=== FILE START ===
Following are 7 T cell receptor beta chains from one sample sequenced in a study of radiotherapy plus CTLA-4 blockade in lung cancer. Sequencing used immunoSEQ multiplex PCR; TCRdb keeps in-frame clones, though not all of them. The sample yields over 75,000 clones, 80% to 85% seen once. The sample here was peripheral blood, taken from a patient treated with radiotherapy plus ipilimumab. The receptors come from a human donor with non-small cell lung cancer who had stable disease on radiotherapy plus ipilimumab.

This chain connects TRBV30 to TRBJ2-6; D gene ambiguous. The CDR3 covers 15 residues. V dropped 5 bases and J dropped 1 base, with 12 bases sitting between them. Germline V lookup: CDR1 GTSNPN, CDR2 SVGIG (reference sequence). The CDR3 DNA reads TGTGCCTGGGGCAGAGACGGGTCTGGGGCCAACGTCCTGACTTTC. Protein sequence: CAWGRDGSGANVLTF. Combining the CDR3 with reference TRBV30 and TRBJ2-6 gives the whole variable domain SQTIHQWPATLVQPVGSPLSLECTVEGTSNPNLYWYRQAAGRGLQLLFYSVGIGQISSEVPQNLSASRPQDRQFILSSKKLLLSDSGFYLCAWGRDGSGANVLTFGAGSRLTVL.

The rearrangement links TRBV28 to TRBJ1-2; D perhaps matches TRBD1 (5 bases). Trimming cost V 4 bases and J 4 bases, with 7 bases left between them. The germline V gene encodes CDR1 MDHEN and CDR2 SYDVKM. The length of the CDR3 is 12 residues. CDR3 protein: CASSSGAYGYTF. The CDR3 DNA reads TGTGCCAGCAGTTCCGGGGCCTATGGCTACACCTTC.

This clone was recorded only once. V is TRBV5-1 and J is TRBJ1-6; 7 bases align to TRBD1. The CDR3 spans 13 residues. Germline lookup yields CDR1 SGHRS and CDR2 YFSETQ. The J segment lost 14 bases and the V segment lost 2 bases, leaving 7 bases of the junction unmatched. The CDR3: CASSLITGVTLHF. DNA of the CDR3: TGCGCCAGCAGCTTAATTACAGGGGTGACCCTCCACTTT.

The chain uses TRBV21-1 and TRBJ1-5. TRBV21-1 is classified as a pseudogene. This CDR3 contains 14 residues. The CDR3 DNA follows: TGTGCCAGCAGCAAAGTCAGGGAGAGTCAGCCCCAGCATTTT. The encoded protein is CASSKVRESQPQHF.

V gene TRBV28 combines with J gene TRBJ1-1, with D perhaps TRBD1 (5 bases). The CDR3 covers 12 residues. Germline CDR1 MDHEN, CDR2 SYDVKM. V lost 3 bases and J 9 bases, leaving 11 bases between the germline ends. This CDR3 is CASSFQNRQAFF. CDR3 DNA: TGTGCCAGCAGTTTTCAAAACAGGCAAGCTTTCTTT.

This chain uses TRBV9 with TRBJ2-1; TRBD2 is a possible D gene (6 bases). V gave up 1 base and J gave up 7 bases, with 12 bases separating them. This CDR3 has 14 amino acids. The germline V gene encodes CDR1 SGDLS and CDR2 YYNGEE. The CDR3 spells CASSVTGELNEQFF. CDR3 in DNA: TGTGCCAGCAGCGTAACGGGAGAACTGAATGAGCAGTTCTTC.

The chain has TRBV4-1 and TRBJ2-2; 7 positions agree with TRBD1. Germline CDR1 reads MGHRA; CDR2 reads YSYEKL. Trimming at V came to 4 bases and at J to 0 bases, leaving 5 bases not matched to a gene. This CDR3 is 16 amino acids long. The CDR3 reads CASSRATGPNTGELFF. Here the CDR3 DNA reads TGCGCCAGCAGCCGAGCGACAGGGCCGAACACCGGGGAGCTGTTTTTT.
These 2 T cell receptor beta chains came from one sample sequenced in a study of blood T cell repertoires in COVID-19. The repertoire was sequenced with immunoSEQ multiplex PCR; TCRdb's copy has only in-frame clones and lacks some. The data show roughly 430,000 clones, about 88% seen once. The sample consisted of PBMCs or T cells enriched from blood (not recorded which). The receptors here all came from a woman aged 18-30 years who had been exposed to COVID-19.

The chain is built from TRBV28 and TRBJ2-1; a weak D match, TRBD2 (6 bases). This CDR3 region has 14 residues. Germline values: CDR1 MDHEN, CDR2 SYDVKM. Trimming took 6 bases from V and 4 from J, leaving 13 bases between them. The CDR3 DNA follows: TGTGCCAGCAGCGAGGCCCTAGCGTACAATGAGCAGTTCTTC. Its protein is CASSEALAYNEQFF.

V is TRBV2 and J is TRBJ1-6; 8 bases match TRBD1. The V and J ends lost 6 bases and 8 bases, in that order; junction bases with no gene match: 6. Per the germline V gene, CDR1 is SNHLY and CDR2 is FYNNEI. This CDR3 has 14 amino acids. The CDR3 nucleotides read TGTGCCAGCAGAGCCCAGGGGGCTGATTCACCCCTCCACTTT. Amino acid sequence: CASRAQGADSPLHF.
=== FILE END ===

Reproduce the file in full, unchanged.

Following are 7 T cell receptor beta chains from one sample sequenced in a study of radiotherapy plus CTLA-4 blockade in lung cancer. Sequencing used immunoSEQ multiplex PCR; TCRdb keeps in-frame clones, though not all of them. The sample yields over 75,000 clones, 80% to 85% seen once. The sample here was peripheral blood, taken from a patient treated with radiotherapy plus ipilimumab. The receptors come from a human donor with non-small cell lung cancer who had stable disease on radiotherapy plus ipilimumab.

This chain connects TRBV30 to TRBJ2-6; D gene ambiguous. The CDR3 covers 15 residues. V dropped 5 bases and J dropped 1 base, with 12 bases sitting between them. Germline V lookup: CDR1 GTSNPN, CDR2 SVGIG (reference sequence). The CDR3 DNA reads TGTGCCTGGGGCAGAGACGGGTCTGGGGCCAACGTCCTGACTTTC. Protein sequence: CAWGRDGSGANVLTF. Combining the CDR3 with reference TRBV30 and TRBJ2-6 gives the whole variable domain SQTIHQWPATLVQPVGSPLSLECTVEGTSNPNLYWYRQAAGRGLQLLFYSVGIGQISSEVPQNLSASRPQDRQFILSSKKLLLSDSGFYLCAWGRDGSGANVLTFGAGSRLTVL.

The rearrangement links TRBV28 to TRBJ1-2; D perhaps matches TRBD1 (5 bases). Trimming cost V 4 bases and J 4 bases, with 7 bases left between them. The germline V gene encodes CDR1 MDHEN and CDR2 SYDVKM. The length of the CDR3 is 12 residues. CDR3 protein: CASSSGAYGYTF. The CDR3 DNA reads TGTGCCAGCAGTTCCGGGGCCTATGGCTACACCTTC.

This clone was recorded only once. V is TRBV5-1 and J is TRBJ1-6; 7 bases align to TRBD1. The CDR3 spans 13 residues. Germline lookup yields CDR1 SGHRS and CDR2 YFSETQ. The J segment lost 14 bases and the V segment lost 2 bases, leaving 7 bases of the junction unmatched. The CDR3: CASSLITGVTLHF. DNA of the CDR3: TGCGCCAGCAGCTTAATTACAGGGGTGACCCTCCACTTT.

The chain uses TRBV21-1 and TRBJ1-5. TRBV21-1 is classified as a pseudogene. This CDR3 contains 14 residues. The CDR3 DNA follows: TGTGCCAGCAGCAAAGTCAGGGAGAGTCAGCCCCAGCATTTT. The encoded protein is CASSKVRESQPQHF.

V gene TRBV28 combines with J gene TRBJ1-1, with D perhaps TRBD1 (5 bases). The CDR3 covers 12 residues. Germline CDR1 MDHEN, CDR2 SYDVKM. V lost 3 bases and J 9 bases, leaving 11 bases between the germline ends. This CDR3 is CASSFQNRQAFF. CDR3 DNA: TGTGCCAGCAGTTTTCAAAACAGGCAAGCTTTCTTT.

This chain uses TRBV9 with TRBJ2-1; TRBD2 is a possible D gene (6 bases). V gave up 1 base and J gave up 7 bases, with 12 bases separating them. This CDR3 has 14 amino acids. The germline V gene encodes CDR1 SGDLS and CDR2 YYNGEE. The CDR3 spells CASSVTGELNEQFF. CDR3 in DNA: TGTGCCAGCAGCGTAACGGGAGAACTGAATGAGCAGTTCTTC.

The chain has TRBV4-1 and TRBJ2-2; 7 positions agree with TRBD1. Germline CDR1 reads MGHRA; CDR2 reads YSYEKL. Trimming at V came to 4 bases and at J to 0 bases, leaving 5 bases not matched to a gene. This CDR3 is 16 amino acids long. The CDR3 reads CASSRATGPNTGELFF. Here the CDR3 DNA reads TGCGCCAGCAGCCGAGCGACAGGGCCGAACACCGGGGAGCTGTTTTTT.
These 2 T cell receptor beta chains came from one sample sequenced in a study of blood T cell repertoires in COVID-19. The repertoire was sequenced with immunoSEQ multiplex PCR; TCRdb's copy has only in-frame clones and lacks some. The data show roughly 430,000 clones, about 88% seen once. The sample consisted of PBMCs or T cells enriched from blood (not recorded which). The receptors here all came from a woman aged 18-30 years who had been exposed to COVID-19.

The chain is built from TRBV28 and TRBJ2-1; a weak D match, TRBD2 (6 bases). This CDR3 region has 14 residues. Germline values: CDR1 MDHEN, CDR2 SYDVKM. Trimming took 6 bases from V and 4 from J, leaving 13 bases between them. The CDR3 DNA follows: TGTGCCAGCAGCGAGGCCCTAGCGTACAATGAGCAGTTCTTC. Its protein is CASSEALAYNEQFF.

V is TRBV2 and J is TRBJ1-6; 8 bases match TRBD1. The V and J ends lost 6 bases and 8 bases, in that order; junction bases with no gene match: 6. Per the germline V gene, CDR1 is SNHLY and CDR2 is FYNNEI. This CDR3 has 14 amino acids. The CDR3 nucleotides read TGTGCCAGCAGAGCCCAGGGGGCTGATTCACCCCTCCACTTT. Amino acid sequence: CASRAQGADSPLHF.